• There was also a rise in maternal depression. 
  • During the months of national lockdownin 2020 between April and June, compared to the same period in 2019, there was:
  • 27% drop in pregnant women receiving four or more ante-natal check-ups,
  • 28% decline in institutional deliveries
  • 22% decline in prenatal services.

Worsening trend

  • The inefficiency of the healthcare system and their inability to cope with the pandemic instead of strict lockdown measures resulted in reduced access to care.
  • Wider societal changes could have also led to deterioration in maternal health including intimate-partner violence, loss of employment and additional care-responsibilities because of closure of schools.

Key Suggestions

  • Policy makers and healthcare leaders must urgently investigate robust strategies for preserving safe and respectful maternity care, even during the ongoing global emergency.
  • Immediate action is required to avoid rolling back decades of investment in reducing mother and infant mortality in low-resource settings.
  • Personnel for maternity services not be redeployed for other critical and medical care during the pandemic and in response to future health system shocks.

Global Gender Gap Report 2021


  • Recently, World Economic Forum has released Global Gender Gap Report 2021.
  • The report estimates that it will take South Asia 195.4 years to close the gender gap, while Western Europe will take 52.1 years.
  • Iceland is the most gender-equal country in the world for the 12th time.

India’s Scenario

  • India has slipped 28 places to rank 140th among 156 countries.
  • India has closed 62.5% of its gender gap to date. 
  • India’s gender gap on this dimension widened by 3% this year, leading to a 32.6% gap closed to date.
  • India regressed 13.5 percentage points, with a significant decline in the number of women ministers.
  • In the index of education attainment, India has been ranked at 114.
  • But the two indices where India has fared the worst are “Health and Survival”, which includes the sex ratio, and economic participation of women.
  • Further, the estimated earned income of women in India is only one-fifth of men’s, which puts the country among the bottom 10 globally on this indicator.
  • Discrimination against women is also reflected in the health and survival subindex statistics. With 93.7% of this gap closed to date, India ranks among the bottom five countries in this subindex.
  • Wide gaps in sex ratio at birth are due to the high incidence of gender-based sex-selective practices. In addition, more than one in four women has faced intimate violence in her lifetime, the report said.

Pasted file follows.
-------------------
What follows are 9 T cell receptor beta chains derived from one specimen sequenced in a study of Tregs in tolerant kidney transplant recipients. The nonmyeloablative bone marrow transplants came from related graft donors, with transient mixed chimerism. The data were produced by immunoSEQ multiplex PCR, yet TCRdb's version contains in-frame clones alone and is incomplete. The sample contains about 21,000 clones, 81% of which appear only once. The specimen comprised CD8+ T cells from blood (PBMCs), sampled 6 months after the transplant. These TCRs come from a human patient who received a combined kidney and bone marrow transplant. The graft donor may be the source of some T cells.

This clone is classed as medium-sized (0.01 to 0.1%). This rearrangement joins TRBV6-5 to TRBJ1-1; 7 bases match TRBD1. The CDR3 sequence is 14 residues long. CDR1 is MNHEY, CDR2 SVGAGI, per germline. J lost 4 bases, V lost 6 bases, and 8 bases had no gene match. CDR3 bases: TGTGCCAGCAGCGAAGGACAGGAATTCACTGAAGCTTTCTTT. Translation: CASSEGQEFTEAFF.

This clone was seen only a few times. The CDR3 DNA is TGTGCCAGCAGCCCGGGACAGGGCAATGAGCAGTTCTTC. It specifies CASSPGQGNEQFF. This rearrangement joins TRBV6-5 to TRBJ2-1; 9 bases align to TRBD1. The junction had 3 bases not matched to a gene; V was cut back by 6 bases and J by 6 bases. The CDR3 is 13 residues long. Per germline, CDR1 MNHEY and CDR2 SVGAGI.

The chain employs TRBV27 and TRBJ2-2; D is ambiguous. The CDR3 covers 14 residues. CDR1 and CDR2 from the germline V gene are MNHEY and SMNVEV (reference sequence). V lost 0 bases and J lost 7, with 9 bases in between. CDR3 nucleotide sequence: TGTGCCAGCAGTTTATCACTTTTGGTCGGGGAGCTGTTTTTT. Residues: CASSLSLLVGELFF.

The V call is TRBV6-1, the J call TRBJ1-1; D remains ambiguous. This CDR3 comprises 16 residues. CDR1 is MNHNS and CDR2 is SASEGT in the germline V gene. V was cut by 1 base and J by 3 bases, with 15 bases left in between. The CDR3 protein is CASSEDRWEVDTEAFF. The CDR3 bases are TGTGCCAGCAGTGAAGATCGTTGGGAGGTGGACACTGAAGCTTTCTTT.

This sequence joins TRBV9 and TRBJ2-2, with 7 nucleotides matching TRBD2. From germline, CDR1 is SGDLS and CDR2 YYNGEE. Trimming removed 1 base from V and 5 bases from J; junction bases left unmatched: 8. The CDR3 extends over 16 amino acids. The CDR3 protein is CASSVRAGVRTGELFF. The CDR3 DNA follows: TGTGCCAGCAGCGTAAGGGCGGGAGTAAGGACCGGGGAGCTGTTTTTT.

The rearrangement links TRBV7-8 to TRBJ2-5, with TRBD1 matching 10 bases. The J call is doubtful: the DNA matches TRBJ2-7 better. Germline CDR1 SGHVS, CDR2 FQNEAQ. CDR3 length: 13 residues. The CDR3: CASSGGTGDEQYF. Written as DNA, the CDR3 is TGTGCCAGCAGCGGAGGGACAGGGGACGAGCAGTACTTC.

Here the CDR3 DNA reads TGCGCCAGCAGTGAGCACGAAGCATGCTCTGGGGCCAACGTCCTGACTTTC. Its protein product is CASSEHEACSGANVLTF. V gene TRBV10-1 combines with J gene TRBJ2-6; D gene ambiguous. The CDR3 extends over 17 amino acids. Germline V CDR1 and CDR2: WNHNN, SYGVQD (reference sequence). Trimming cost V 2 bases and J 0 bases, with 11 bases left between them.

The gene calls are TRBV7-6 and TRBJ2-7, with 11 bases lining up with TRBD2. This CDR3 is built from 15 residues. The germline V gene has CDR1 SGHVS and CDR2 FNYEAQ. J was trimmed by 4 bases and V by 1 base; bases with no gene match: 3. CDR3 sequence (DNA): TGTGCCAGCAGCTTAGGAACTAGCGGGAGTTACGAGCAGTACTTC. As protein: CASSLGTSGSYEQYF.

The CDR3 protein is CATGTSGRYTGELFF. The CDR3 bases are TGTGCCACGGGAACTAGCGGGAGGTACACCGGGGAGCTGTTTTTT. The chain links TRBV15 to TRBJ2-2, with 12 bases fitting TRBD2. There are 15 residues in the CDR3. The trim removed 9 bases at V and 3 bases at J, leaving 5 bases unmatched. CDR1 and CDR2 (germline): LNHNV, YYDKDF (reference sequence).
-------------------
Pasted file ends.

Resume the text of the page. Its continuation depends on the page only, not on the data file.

• The second-largest gender gap among the four components of the index is for the Economic Participation and Opportunity subindex. “Only 58.3 per cent of this gap has been closed so far (globally)
  • The report notes that the economic participation gender gap actually widened in India by 3 percent this year. The share of women in professional and technical roles declined further to 29.2 per cent.
  • The share of women in senior and managerial positions also is at 14.6 per cent and only 8.9 per cent firms in the country have top female managers
  • The estimated earned income of women in India is only one-fifth of men’s, which puts the country among the bottom 10 globally on this indicator
  • But it is in the Health and Survival index that India has fared the worst, ranking at 155 — the only country to have fared worse is China.

India’s neighbourhood

  • In South Asia, only Pakistan and Afghanistan ranked below India.
  • Among India’s neighbours, Bangladesh ranked 65, Nepal 106, Pakistan 153, Afghanistan 156, Bhutan 130 and Sri Lanka 116.
  • Among regions, South Asia is the second-lowest performer on the index, with 62.3% of its overall gender gap closed.
  • Within the region, a wide gulf separates the best-performing country, Bangladesh, which has closed 71.9% of its gender gap so far, from Afghanistan, which has only closed 44.4% of its gap.
  • Because of its large population, India’s performance has a substantial impact on the region’s overall performance.
  • The countries with the largest gender gaps in economic participation include Iran, India, Pakistan, Syria, Yemen, Iraq, and Afghanistan.

India and China

  • While ranking India at 155 — a spot ahead of China — on the health and survival index, the report points to a skewed sex ratio as the major factor.
  • It says the ratio can be attributed to norms of son preference and gender-biased prenatal sex-selective practices.
  • China and India together account for about 90 to 95 per cent of the estimated 1.2 to 1.5 million missing female births annually worldwide due to gender-biased prenatal sex selective practices, it states.

Global Scenario

Political empowerment

  • The gender gap in Political Empowerment remains the largest of the four gaps tracked.
  • Across the 156 countries covered by the index, women represent only 26.1% of some 35,500 parliament seats and just 22.6% of over 3,400 ministers worldwide. 
  • Widening gender gaps in Political Participation have been driven by negative trends in some large countries which have counterbalanced progress in another 98 smaller countries.